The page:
Amid the feuds and the policy gridlock of the Trump Administration, one faithful servant of the White House, Jefferson B. Sessions III, the Attorney General, has been busy pushing through real policy changes that have been on his mind for decades. He's called for an inquiry into the link between marijuana and violent crime, and compared the drug's "life-wrecking" harms to those of heroin. And last month, falling further out of step with many Republicans' slow retreat from the war on drugs, Sessions reclaimed one of that war's most disquieting weapons: civil-asset forfeiture.

In theory, civil forfeiture allows law enforcement to seize cash, cars, and other goods with provable ties to crime. But it has also deprived thousands of citizens of their property without due process. Unlike criminal forfeiture, civil forfeiture doesn’t require a property owner's conviction, and the burden of proof falls largely on the person whose goods have been seized.

Since 2014, more than 20 states have passed civil-forfeiture reforms, with varying degrees of bite. In April, 2015, New Mexico’s Republican governor, Susana Martinez, signed into law a sweeping forfeiture-reform bill abolishing the practice in the state altogether. Connecticut, Nebraska, New Hampshire, and other states have, to different extents, followed suit.

But Sessions's order bucks this trend. In particular, it resuscitates a practice known as "federal adoption," which allows police and prosecutors to circumvent state restrictions on asset seizures by collaborating with federal authorities. Through this partnership, state and local authorities turn their seizures over to federal colleagues, who "adopt" them for prosecution—ultimately returning up to 80 percent of the assets to the originating cops or prosecutors to keep. One result, often unaddressed in critiques of forfeiture, is the tacit encouragement of racial profiling and targeting of property owners of color, who remain prime targets of the practice in much of the country.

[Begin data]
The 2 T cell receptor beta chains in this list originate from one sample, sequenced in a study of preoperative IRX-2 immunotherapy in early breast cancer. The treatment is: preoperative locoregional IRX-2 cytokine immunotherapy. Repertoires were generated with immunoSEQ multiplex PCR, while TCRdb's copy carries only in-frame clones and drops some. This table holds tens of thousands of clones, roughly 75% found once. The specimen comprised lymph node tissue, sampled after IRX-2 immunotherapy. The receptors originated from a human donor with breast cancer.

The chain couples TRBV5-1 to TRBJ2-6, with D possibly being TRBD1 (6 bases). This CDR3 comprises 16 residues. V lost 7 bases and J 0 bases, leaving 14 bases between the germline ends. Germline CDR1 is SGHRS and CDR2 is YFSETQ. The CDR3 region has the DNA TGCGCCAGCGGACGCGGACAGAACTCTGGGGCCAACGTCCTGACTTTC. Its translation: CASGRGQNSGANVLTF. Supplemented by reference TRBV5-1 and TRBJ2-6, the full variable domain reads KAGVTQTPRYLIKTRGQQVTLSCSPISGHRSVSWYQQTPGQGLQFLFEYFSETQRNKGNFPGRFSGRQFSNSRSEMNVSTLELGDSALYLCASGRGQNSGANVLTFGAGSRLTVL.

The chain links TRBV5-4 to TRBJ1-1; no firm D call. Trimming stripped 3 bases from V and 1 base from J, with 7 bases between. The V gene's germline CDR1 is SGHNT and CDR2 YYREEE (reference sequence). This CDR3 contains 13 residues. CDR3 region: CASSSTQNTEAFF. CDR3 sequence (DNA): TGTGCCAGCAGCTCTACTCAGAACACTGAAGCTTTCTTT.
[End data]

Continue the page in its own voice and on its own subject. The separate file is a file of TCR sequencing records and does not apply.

A 73-year-old Amtrak retiree named Elizabeth Young understands what's at stake in Sessions's civil-forfeiture endorsement. In 2009, authorities raided her home in search of her son, who was accused of selling marijuana. Nearly a year later, she received word that the Commonwealth of Pennsylvania had filed a petition to seize her house and car, by way of civil forfeiture.

To Young, the lack of due process inherent in civil forfeiture represents "the tyranny of what they’re doing to poor people." When Young showed up in court to fight for her home and car, the judge tried to strike a deal, offering her house back if she gave up her car. She refused. The Chevrolet held papers from her now-deceased husband and a little box in which she'd kept his jewelry. So Young decided to fight.

Young did have one stroke of luck: free legal representation from Philadelphia's well-regarded Ballard Spahr law firm, which fought her case all the way up to the state supreme court. There, this past May, she won a significant victory: her case got remanded to the trial court, with an opinion that affirmed the Constitutional principles that her legal team had sought to underscore, including the notion that seizures shouldn't be "grossly disproportional" to the gravity of the offense.

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